We use our own and third party cookies to improve your user experience; by continuing to browse, we understand that you accept their use. You can get more information on our cookies policy.

Rome Reports

You are using an outdated browser

In order to deliver the greatest experience to our visitors we use cutting edge web development techniques that require a modern browser. To view this page please use Google Chrome, Mozilla Firefox or Internet Explorer 11 or greater


Exhibit shows the Vatican's role in ending bloody persecution of Catholics in Mexico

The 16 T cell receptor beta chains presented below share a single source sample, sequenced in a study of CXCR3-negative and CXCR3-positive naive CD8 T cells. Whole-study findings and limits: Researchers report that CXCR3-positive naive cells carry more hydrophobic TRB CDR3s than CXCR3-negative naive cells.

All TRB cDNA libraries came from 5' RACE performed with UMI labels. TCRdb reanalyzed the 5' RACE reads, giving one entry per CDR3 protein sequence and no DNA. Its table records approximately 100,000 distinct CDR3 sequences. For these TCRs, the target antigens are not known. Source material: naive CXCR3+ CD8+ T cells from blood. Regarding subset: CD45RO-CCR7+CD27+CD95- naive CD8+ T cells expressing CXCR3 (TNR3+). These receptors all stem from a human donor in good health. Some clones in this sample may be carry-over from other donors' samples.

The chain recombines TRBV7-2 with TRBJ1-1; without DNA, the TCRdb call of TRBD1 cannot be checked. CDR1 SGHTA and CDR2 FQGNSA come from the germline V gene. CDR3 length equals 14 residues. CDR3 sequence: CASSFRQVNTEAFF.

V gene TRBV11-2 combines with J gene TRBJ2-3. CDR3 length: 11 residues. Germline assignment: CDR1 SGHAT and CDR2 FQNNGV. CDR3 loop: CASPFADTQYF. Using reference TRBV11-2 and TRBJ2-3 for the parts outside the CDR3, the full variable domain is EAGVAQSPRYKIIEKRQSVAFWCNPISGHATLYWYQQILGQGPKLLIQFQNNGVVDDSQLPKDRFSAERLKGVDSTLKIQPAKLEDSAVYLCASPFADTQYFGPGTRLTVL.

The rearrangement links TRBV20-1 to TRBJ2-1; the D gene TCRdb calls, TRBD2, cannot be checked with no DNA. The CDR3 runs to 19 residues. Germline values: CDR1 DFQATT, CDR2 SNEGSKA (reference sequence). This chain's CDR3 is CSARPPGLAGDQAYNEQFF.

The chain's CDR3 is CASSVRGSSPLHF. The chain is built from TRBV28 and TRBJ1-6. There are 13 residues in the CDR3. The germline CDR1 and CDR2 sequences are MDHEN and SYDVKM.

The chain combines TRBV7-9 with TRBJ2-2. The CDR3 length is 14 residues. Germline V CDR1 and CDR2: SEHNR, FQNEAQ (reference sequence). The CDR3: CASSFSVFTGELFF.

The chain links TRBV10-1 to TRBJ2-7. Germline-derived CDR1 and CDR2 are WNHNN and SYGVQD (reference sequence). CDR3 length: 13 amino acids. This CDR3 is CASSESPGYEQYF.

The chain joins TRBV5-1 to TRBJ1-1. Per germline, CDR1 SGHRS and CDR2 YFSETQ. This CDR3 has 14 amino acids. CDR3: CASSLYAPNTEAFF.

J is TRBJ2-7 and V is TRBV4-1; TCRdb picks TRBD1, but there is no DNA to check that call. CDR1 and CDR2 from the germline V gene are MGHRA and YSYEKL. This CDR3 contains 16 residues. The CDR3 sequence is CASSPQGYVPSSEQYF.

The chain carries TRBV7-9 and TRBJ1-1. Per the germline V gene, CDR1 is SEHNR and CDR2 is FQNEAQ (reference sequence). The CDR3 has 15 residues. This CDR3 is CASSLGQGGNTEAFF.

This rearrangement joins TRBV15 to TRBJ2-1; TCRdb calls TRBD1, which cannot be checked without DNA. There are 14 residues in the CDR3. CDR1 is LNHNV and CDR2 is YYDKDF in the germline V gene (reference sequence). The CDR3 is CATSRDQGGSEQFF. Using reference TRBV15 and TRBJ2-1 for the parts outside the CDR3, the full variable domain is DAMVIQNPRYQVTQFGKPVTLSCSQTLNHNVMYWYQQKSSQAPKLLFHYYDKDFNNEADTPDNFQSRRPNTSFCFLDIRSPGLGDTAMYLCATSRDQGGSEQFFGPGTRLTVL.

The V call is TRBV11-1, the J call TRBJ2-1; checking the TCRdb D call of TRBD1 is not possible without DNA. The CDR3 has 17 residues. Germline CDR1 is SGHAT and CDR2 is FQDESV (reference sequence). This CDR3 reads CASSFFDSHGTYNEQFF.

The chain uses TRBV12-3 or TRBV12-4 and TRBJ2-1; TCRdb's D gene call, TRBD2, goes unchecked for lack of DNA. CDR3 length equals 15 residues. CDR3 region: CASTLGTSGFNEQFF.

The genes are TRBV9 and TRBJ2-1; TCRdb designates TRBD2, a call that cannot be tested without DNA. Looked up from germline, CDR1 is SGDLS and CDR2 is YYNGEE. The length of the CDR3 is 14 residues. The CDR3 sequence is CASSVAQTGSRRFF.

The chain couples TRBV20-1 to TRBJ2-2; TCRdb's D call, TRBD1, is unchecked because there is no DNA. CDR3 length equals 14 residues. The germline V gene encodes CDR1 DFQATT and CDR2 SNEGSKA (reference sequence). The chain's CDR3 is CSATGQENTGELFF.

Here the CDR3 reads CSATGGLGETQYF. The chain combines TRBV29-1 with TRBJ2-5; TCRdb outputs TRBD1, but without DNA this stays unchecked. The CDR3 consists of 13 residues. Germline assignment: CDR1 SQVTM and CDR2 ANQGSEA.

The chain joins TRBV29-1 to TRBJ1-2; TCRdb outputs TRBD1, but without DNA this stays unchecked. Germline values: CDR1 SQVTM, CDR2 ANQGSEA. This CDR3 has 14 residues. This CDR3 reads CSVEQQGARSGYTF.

One of the greatest social upheavals of the 20th Century, nearly one in ten people died during the Mexican Revolution. The result was a new, anticlerical constitution and government.  The repression of the Catholic Church lead to an armed rebellion known as the "Cristiada.â? It's the topic of a small exhibit at the heart of Rome. FR. AGUSTIN HERNADEZ Antonianum University (Rome) "Mexico has this phase which shows the interest of its people to defend their personal and national ideals, which they also find in Christianity.â? These front pages tell the story of this little-known chapter. They span 30 years, starting with events leading to the Revolution. It also describes  the drafting of the new constitution, approved in 1917, which limited the Church's role in society. FR. AGUSTIN HERNADEZ Antonianum University (Rome) "It stripped the Church of all opportunities to carry out its duties, from its pastoral work, to education, to catechesis, which covers basically all ecclesiastic activities.â? In 1926, this crackdown escalated into full out war between the government and rebel groups fighting for religious freedom. An estimated 250,000 people died over the three-year conflict.  As the newspaper exhibit shows, the Vatican tried to mediate several times, but was not successful. Three years after the fighting started, Pope Pius XI brokered a ceasefire. FR. AGUSTIN HERNADEZ Antonianum University (Rome) "The apostolic delegate, the archbishop of Mexico, the president of Mexico and the Pope reached a deal in 1929. But the deal, as history tells us, did not end the conflict peacefully.â?  Government repression ended in the 1940, with the election of a president who described himself as a practicing Catholic. But full ties with the Church were restored only 20 years ago.  This episode has also given the Catholic Church in Mexico several saints. In 2000, John Paul II canonized 25 martyrs of the war. Meanwhile, 14 others have been beatified. RCA MG VM -PR Up: MAE